Robin, Nolan, and several Regent executives and adjusters participated in a telephonic round-table discussion on May 15. Nolan informed the group that Fee had advised him that he would recommend to his clients a settlement between $3.8 to $3.9 million. The round-table group decided to increase the reserve for the Davises' claims by $250,000 to $2.25 million. On May 31, Robin prepared the fourth and final LLN for the case (his third LLN). In accordance with the round-table decision, it increased the reserve to $2.25 million for Bobby's injuries.

The three LLNs prepared by Robin specified reserves for Bobby of $1.75 million, $2 million, and $2.25 million on October 30, 2011, November 20, 2011, and May 31, 2012, respectively. The LLNs ostensibly broke the total reserves down into categories of damages, and anticipated values thereof. Specifically, the LLNs listed past medical damages, future medical expenses, pain and suffering, disfigurement, permanent impairment, past lost wages, and future lost wages. The only difference between the first two LLNs prepared by Robin was that his second LLN doubled the value of disfigurement from $250,000 to $500,000. There were three changes between Robin's second and final LLNs. First, his final LLN increased past medical expenses from $222,083 to $245,000. Second, his final LLN increased future medical expenses from $150,000 to $630,845. Third, his final LLN removed any mention of future lost wages, thus reducing the $353,625 value reflected in his second LLN to a value of $0.

Robin testified that he merely listed the categories of damages in the LLNs to fulfill Regent's parameters, and that values he listed were, effectively, meaningless. He explained that he had started with a total value and then “massaged [his] numbers” so that the categories of damages added up to his total value of the claim. This was his typical method while working for Regent. He testified that other insurance employers had not required him to break the total value down into categories of damages. He further testified that, although the LLNs identified Bobby's damages only, and did not appear to include any damages for Brenda's loss-of-consortium claim, he had factored Brenda's claim into the total amount reserved for Bobby's injuries.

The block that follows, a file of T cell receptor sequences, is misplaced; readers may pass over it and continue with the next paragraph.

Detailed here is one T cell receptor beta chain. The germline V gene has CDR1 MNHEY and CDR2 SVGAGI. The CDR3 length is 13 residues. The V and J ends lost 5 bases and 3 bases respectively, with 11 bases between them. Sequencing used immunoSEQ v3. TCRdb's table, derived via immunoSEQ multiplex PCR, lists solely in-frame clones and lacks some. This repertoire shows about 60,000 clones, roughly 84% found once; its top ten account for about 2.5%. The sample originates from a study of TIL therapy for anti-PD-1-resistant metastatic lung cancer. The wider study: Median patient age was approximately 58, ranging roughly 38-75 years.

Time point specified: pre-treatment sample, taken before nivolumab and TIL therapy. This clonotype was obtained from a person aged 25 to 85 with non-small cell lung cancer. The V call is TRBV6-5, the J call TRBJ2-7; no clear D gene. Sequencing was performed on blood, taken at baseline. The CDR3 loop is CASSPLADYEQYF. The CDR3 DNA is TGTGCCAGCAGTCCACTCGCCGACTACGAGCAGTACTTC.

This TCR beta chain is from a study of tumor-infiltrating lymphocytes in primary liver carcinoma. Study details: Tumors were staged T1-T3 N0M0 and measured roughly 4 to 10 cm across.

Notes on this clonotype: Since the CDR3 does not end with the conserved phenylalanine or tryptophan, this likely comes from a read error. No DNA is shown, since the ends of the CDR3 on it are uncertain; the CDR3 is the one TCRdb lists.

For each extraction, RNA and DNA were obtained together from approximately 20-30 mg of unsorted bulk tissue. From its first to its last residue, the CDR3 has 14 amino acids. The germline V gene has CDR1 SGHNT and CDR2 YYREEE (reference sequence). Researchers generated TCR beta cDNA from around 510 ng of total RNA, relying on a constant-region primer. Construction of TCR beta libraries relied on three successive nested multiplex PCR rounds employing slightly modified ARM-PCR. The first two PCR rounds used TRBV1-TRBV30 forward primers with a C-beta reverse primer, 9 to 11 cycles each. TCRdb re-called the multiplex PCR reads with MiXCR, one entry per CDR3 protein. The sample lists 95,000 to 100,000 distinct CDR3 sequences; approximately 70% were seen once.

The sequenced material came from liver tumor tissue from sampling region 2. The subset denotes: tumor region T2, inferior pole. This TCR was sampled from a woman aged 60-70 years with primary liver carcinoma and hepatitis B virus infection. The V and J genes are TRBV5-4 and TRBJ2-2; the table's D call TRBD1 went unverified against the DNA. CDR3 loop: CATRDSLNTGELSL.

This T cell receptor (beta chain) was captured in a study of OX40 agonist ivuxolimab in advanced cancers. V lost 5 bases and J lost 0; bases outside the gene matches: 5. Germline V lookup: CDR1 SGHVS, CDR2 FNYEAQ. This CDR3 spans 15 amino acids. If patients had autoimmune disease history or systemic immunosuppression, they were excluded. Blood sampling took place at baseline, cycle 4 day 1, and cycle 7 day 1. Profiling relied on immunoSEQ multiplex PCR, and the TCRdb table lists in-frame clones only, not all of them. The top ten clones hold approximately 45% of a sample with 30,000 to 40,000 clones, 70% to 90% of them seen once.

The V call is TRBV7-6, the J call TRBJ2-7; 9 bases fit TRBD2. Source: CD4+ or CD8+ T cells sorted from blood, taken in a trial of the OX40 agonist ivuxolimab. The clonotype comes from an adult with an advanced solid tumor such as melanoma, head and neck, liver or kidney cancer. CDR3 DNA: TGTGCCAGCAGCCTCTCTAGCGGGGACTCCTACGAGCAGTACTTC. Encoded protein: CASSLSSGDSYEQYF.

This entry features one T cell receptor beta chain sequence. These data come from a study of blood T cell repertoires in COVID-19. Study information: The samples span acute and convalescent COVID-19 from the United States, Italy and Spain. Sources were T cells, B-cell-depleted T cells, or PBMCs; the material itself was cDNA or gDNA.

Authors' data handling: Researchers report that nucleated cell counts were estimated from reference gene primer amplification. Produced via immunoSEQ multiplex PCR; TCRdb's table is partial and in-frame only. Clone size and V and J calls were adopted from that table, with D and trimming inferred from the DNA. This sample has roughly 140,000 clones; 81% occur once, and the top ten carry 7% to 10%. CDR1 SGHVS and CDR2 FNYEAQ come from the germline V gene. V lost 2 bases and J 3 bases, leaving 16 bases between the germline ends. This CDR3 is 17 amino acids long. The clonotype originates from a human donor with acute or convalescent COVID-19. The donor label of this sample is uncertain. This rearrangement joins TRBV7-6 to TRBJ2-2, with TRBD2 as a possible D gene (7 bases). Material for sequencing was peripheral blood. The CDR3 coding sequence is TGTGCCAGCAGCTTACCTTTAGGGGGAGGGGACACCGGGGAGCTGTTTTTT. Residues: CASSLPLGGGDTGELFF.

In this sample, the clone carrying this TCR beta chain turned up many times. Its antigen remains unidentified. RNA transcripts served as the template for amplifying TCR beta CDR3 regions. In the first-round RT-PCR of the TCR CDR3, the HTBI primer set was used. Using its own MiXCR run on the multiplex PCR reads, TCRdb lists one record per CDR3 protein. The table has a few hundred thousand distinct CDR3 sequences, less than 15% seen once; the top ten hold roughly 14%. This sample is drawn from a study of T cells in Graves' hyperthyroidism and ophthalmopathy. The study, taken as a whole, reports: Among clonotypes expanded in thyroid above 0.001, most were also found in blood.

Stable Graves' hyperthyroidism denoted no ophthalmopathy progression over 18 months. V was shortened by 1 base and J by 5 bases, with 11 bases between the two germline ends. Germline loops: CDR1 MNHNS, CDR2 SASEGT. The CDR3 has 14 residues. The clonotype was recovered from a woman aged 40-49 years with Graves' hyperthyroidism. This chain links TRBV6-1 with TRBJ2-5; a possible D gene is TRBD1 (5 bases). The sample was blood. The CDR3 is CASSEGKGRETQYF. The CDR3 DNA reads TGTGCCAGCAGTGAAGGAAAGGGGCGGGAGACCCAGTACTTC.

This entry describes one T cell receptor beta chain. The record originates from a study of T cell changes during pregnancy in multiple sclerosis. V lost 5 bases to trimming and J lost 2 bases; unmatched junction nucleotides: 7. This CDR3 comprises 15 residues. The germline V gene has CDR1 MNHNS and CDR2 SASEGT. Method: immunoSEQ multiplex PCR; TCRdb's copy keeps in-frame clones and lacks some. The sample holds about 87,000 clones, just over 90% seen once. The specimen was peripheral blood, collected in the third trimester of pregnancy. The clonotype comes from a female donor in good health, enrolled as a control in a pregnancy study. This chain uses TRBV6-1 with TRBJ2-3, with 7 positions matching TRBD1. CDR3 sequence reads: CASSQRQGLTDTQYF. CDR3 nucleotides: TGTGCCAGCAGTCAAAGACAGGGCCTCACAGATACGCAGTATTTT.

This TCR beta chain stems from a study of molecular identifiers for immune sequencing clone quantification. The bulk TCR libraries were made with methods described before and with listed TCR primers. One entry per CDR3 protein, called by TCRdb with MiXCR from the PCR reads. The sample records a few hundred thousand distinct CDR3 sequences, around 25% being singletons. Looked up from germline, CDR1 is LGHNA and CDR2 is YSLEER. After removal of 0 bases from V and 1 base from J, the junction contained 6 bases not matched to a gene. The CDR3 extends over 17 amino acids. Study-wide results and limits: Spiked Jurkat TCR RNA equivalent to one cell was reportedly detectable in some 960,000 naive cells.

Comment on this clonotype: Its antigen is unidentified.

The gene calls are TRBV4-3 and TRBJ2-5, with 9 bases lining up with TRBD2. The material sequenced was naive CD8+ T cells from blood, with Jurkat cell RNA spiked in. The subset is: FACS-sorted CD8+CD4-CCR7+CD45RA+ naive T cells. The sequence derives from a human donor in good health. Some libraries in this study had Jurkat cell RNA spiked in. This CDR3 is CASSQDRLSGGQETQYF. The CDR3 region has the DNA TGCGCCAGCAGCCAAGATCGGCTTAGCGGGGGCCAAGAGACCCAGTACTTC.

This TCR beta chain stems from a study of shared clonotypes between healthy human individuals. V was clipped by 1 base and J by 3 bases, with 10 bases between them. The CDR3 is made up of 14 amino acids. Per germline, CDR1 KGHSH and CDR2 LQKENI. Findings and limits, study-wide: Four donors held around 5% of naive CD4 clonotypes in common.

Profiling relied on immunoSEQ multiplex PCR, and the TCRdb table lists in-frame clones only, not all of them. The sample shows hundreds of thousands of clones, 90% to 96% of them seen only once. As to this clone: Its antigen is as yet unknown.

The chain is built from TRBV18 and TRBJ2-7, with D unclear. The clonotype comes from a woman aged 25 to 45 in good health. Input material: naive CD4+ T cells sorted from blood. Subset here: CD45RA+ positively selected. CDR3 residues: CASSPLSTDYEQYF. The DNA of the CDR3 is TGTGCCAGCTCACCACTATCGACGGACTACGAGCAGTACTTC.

On June 7, 2012, Placzek sent Nolan a fourth letter demanding that Regent settle the Davises' claims within the policy limits. Placzek's fourth letter was seven pages long, detailed the evidence developed in discovery which Placzek believed would support an excess verdict, and specified how he believed the evidence would combat Nolan's planned arguments. Placzek advised Nolan that an excess verdict would “cripple Bamford, Inc. and may place its very existence at risk.” (Tr. Ex. 22 at 7.)

The district court granted the Davises' motion for partial summary judgment on June 19, 2012. Not only did the court grant the Davises' request to strike the loss-of-consciousness defense, it went further and found Bamford liable as a matter of law. As a result of the ruling, the only issue at trial would be the amount of damages to which the Davises were entitled. Robin explained the significance of the district court's ruling in an email to a superior, and in his adjuster's log: